I think it’s absolutely wonderful when people tell me they want to adopt, but from time to time I’ll hear people say things that make me go “hmmm.”
My favorite line is “Ooh, I want one.” Referring to a black child. Kids aren’t puppies. You don’t buy one from a breeder, or pick one out at a shelter. It’s a human being, and you get what you get.
I don’t know if it’s because Angelina Jolie and Sandra Bullock made it cool, but for a while I was beginning to wonder if it was some kind of strange fad.
When I lived in Utah I saw this all over the place. I’m going to be honest, at first I was a little concerned. I met mothers frustrated with their daughter’s kinky black hair who didn’t have a clue how to manage it, and black children who had never seen people who look like them. And worse… reading stories of parents who abused these children. Thankfully the latter was not as common.
When I attended Black Student Union at BYU, there were events for these families to come and socialize with one another and, I guess, let their kids see other children who look like them. I asked the parents how they came about adopting transracially and heard a variety of responses.
One mother told me she wanted a biracial child because she thinks they’re adorable, another told me the waiting list was so long for white children so they broadened their search. Another told me it was more affordable.
A baby on sale? That broke my heart, but I’m giving them all the benefit of the doubt. While their initial intentions may have been questionable to me, I pray they’re loving parents.
These days my feelings aren’t so harsh toward families who want to adopt transracially. In fact, I think it’s great that people can open their hearts to children who don’t even look like them, and take them in as their own forever. It’s a sad fact, but according to some studies, black children are 7 times less desirable than other children. This is why there are programs that offer subsidies to help families adopting a black child. And let’s face it… There aren’t enough black families adopting either.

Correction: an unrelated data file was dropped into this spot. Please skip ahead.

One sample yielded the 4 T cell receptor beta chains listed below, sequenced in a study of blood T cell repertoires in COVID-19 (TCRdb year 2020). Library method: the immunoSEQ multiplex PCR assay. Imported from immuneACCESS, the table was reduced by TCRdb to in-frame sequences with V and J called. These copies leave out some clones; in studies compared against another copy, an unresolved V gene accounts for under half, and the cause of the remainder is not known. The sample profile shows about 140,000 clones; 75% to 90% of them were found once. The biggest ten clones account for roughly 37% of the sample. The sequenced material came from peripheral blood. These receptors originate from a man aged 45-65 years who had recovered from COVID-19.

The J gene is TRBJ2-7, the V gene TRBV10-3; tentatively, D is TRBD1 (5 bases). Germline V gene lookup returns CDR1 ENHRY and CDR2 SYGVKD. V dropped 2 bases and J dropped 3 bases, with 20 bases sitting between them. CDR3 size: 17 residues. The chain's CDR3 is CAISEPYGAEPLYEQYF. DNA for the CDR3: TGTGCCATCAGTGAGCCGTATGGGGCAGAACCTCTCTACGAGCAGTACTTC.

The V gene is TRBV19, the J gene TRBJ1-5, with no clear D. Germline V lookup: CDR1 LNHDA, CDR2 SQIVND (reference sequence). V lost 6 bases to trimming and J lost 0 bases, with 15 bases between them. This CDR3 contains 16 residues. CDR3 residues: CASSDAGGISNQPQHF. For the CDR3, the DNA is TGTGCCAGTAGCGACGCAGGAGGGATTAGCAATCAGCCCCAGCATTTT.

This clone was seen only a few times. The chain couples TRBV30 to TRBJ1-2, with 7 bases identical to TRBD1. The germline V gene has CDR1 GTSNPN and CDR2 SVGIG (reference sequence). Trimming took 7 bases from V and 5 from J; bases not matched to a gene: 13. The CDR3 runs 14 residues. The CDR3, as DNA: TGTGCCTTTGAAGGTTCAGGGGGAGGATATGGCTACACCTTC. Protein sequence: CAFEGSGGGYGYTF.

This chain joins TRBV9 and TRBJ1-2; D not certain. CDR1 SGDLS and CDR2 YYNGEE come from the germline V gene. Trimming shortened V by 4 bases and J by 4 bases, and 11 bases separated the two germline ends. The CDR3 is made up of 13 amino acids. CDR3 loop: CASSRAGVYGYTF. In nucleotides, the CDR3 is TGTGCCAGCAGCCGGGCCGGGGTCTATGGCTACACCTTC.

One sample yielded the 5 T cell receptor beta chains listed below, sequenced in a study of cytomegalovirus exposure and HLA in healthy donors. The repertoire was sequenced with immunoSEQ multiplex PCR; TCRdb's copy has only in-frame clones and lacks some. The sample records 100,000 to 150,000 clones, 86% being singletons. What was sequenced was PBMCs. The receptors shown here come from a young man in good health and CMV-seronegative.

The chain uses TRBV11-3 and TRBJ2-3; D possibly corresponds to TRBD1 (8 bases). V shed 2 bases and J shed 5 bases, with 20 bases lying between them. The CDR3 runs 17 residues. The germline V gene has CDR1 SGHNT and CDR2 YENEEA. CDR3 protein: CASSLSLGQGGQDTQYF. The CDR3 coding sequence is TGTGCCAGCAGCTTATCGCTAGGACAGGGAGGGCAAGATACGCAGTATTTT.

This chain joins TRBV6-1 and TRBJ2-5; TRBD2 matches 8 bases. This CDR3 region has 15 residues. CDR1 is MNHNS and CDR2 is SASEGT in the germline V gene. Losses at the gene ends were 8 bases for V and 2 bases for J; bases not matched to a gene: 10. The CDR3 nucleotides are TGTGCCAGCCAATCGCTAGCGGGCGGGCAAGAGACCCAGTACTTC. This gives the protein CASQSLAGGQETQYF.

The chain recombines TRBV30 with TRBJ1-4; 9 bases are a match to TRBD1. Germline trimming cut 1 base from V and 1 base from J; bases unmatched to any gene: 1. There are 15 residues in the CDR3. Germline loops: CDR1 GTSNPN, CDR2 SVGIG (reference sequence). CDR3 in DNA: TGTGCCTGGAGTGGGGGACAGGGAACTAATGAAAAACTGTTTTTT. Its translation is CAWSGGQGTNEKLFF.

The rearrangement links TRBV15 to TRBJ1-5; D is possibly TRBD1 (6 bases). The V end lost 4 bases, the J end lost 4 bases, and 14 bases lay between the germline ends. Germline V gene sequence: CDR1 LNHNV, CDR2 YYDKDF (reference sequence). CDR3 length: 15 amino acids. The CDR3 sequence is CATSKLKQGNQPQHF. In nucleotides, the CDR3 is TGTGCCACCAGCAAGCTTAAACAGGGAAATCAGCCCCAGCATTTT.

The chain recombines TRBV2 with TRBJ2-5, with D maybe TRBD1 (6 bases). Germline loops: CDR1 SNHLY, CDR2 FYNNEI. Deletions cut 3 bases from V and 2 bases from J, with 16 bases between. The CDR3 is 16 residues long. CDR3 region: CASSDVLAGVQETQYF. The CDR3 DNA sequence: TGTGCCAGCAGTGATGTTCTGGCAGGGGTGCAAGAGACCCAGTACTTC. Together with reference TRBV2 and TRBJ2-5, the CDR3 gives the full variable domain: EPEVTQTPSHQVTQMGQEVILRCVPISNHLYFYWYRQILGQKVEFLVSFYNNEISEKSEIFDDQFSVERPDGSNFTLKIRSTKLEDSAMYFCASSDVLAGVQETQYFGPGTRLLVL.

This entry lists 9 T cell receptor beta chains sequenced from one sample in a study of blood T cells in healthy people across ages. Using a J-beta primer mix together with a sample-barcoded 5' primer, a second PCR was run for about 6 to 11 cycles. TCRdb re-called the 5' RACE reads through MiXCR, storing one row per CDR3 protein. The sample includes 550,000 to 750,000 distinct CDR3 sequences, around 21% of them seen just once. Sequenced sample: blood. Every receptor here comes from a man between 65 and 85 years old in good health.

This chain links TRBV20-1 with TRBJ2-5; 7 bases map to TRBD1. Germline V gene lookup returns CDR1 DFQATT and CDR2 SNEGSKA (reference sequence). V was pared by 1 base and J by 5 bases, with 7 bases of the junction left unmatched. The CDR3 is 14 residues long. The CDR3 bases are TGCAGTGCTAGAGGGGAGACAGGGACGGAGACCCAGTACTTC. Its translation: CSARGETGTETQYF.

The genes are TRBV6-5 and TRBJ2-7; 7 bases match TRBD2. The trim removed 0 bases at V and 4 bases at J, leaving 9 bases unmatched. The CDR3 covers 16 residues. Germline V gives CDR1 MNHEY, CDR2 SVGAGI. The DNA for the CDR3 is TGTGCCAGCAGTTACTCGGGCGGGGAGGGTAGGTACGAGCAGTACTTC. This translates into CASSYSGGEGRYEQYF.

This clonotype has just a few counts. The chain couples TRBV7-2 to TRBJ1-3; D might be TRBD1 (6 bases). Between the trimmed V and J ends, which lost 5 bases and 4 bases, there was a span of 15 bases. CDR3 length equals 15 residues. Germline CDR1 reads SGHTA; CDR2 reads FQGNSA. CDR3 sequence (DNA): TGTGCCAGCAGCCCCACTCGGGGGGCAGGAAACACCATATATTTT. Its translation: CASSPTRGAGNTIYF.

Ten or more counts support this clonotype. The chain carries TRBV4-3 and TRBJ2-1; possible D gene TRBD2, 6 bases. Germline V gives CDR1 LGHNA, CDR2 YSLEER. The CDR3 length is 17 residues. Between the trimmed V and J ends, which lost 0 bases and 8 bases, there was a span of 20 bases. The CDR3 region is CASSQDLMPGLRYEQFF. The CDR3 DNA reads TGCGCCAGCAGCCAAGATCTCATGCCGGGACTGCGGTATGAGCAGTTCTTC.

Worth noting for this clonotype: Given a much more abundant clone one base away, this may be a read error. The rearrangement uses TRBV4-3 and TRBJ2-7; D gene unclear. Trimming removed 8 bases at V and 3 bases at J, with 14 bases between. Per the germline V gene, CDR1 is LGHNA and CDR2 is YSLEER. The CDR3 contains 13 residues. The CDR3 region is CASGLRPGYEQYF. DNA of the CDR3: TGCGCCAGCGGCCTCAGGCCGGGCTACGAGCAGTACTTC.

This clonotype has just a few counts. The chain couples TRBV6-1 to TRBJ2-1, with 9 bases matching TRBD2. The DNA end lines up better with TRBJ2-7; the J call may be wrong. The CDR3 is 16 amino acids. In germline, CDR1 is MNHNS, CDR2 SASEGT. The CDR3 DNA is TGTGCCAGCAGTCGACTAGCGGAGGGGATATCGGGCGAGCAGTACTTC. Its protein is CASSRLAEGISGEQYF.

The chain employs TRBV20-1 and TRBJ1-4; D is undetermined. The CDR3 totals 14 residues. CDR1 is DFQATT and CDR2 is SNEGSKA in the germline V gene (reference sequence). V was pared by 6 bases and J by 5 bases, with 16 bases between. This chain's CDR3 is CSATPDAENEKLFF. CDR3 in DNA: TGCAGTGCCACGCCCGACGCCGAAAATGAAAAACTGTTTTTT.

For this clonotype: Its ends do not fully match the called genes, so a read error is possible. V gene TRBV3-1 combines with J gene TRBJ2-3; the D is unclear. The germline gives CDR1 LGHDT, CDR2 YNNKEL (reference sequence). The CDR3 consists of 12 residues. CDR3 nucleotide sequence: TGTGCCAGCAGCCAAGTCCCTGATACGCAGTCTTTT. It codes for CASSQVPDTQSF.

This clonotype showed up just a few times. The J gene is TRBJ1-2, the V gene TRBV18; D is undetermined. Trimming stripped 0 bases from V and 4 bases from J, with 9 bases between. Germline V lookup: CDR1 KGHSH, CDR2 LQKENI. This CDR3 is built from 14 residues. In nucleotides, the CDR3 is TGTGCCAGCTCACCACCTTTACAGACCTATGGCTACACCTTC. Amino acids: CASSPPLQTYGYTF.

I think (hope) counselors do this anyway but I’ve thought of some advice for parents choosing to adopt a black child.
1. Learn how to manage black hair: Take a class, ask for help, do what you’ve gotta do so your daughter doesn’t have a matted mess that can’t be tamed and has to be cut.
2. Study black-culture and history to share with your child.
3. Have a variety of books, dolls, and toys that show people who look like them too.
4. Get involved in diverse play groups, so your child can see others who also look like them.
I also found a helpful article with more information on transracial adoption.
Actually, I think the list above is great for anyone. Being in an interracial marriage myself I am trying to be more aware of my daughter’s growing variety of books, dolls and immersion.
When people say “Black babies are so cute!” Not that I don’t agree, but is that specifically why you’d want to adopt a child? Ultimately a family is a family. Love is most important, and you don’t have to look like your children to love them.
Someday I’d like to adopt, possibly after I have one more biological child. But I’d like to think that race wouldn’t be a deciding factor in my decision.
I’m interested in hearing from others who have considered or who have adopted transracially. What has your experience been? Would you adopt outside of your race?